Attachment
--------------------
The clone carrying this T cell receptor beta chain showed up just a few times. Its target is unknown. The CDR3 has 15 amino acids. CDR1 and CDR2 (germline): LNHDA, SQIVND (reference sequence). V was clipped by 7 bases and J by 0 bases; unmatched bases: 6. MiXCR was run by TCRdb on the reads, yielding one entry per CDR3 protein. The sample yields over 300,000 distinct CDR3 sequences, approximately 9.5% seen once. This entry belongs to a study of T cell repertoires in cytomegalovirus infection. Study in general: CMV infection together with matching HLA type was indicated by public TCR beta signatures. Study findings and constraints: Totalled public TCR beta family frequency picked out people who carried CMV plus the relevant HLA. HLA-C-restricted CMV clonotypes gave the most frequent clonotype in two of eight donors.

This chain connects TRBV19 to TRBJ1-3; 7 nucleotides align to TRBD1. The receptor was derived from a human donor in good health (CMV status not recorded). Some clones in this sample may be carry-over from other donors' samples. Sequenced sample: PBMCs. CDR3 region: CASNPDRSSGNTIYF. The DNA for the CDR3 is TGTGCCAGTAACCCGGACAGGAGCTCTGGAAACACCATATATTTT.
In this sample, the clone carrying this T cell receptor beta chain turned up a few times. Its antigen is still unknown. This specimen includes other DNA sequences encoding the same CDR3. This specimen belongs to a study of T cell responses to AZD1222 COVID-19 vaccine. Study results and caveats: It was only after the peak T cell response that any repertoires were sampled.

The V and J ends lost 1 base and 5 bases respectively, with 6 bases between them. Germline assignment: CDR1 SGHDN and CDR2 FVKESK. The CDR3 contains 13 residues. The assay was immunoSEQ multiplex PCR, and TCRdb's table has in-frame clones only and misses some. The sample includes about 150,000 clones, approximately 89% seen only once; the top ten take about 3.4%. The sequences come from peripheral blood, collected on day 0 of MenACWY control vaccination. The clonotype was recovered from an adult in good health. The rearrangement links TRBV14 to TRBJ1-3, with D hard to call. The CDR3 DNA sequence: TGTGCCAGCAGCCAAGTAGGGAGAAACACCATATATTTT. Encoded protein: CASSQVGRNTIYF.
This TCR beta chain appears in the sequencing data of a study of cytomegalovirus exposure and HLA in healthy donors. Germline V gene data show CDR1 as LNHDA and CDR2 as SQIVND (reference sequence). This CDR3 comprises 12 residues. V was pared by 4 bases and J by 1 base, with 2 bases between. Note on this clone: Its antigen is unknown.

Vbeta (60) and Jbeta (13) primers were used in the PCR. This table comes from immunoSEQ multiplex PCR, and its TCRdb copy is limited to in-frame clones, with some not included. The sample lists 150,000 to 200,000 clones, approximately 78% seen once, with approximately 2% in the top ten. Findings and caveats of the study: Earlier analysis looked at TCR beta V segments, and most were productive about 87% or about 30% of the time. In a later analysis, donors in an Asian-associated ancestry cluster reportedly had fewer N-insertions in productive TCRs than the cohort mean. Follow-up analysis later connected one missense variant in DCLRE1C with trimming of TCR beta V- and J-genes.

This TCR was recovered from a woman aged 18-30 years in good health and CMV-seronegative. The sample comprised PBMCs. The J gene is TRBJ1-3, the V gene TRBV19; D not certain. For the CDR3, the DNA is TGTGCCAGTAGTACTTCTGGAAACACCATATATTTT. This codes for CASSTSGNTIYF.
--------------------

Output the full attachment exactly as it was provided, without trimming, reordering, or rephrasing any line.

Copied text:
The clone carrying this T cell receptor beta chain showed up just a few times. Its target is unknown. The CDR3 has 15 amino acids. CDR1 and CDR2 (germline): LNHDA, SQIVND (reference sequence). V was clipped by 7 bases and J by 0 bases; unmatched bases: 6. MiXCR was run by TCRdb on the reads, yielding one entry per CDR3 protein. The sample yields over 300,000 distinct CDR3 sequences, approximately 9.5% seen once. This entry belongs to a study of T cell repertoires in cytomegalovirus infection. Study in general: CMV infection together with matching HLA type was indicated by public TCR beta signatures. Study findings and constraints: Totalled public TCR beta family frequency picked out people who carried CMV plus the relevant HLA. HLA-C-restricted CMV clonotypes gave the most frequent clonotype in two of eight donors.

This chain connects TRBV19 to TRBJ1-3; 7 nucleotides align to TRBD1. The receptor was derived from a human donor in good health (CMV status not recorded). Some clones in this sample may be carry-over from other donors' samples. Sequenced sample: PBMCs. CDR3 region: CASNPDRSSGNTIYF. The DNA for the CDR3 is TGTGCCAGTAACCCGGACAGGAGCTCTGGAAACACCATATATTTT.
In this sample, the clone carrying this T cell receptor beta chain turned up a few times. Its antigen is still unknown. This specimen includes other DNA sequences encoding the same CDR3. This specimen belongs to a study of T cell responses to AZD1222 COVID-19 vaccine. Study results and caveats: It was only after the peak T cell response that any repertoires were sampled.

The V and J ends lost 1 base and 5 bases respectively, with 6 bases between them. Germline assignment: CDR1 SGHDN and CDR2 FVKESK. The CDR3 contains 13 residues. The assay was immunoSEQ multiplex PCR, and TCRdb's table has in-frame clones only and misses some. The sample includes about 150,000 clones, approximately 89% seen only once; the top ten take about 3.4%. The sequences come from peripheral blood, collected on day 0 of MenACWY control vaccination. The clonotype was recovered from an adult in good health. The rearrangement links TRBV14 to TRBJ1-3, with D hard to call. The CDR3 DNA sequence: TGTGCCAGCAGCCAAGTAGGGAGAAACACCATATATTTT. Encoded protein: CASSQVGRNTIYF.
This TCR beta chain appears in the sequencing data of a study of cytomegalovirus exposure and HLA in healthy donors. Germline V gene data show CDR1 as LNHDA and CDR2 as SQIVND (reference sequence). This CDR3 comprises 12 residues. V was pared by 4 bases and J by 1 base, with 2 bases between. Note on this clone: Its antigen is unknown.

Vbeta (60) and Jbeta (13) primers were used in the PCR. This table comes from immunoSEQ multiplex PCR, and its TCRdb copy is limited to in-frame clones, with some not included. The sample lists 150,000 to 200,000 clones, approximately 78% seen once, with approximately 2% in the top ten. Findings and caveats of the study: Earlier analysis looked at TCR beta V segments, and most were productive about 87% or about 30% of the time. In a later analysis, donors in an Asian-associated ancestry cluster reportedly had fewer N-insertions in productive TCRs than the cohort mean. Follow-up analysis later connected one missense variant in DCLRE1C with trimming of TCR beta V- and J-genes.

This TCR was recovered from a woman aged 18-30 years in good health and CMV-seronegative. The sample comprised PBMCs. The J gene is TRBJ1-3, the V gene TRBV19; D not certain. For the CDR3, the DNA is TGTGCCAGTAGTACTTCTGGAAACACCATATATTTT. This codes for CASSTSGNTIYF.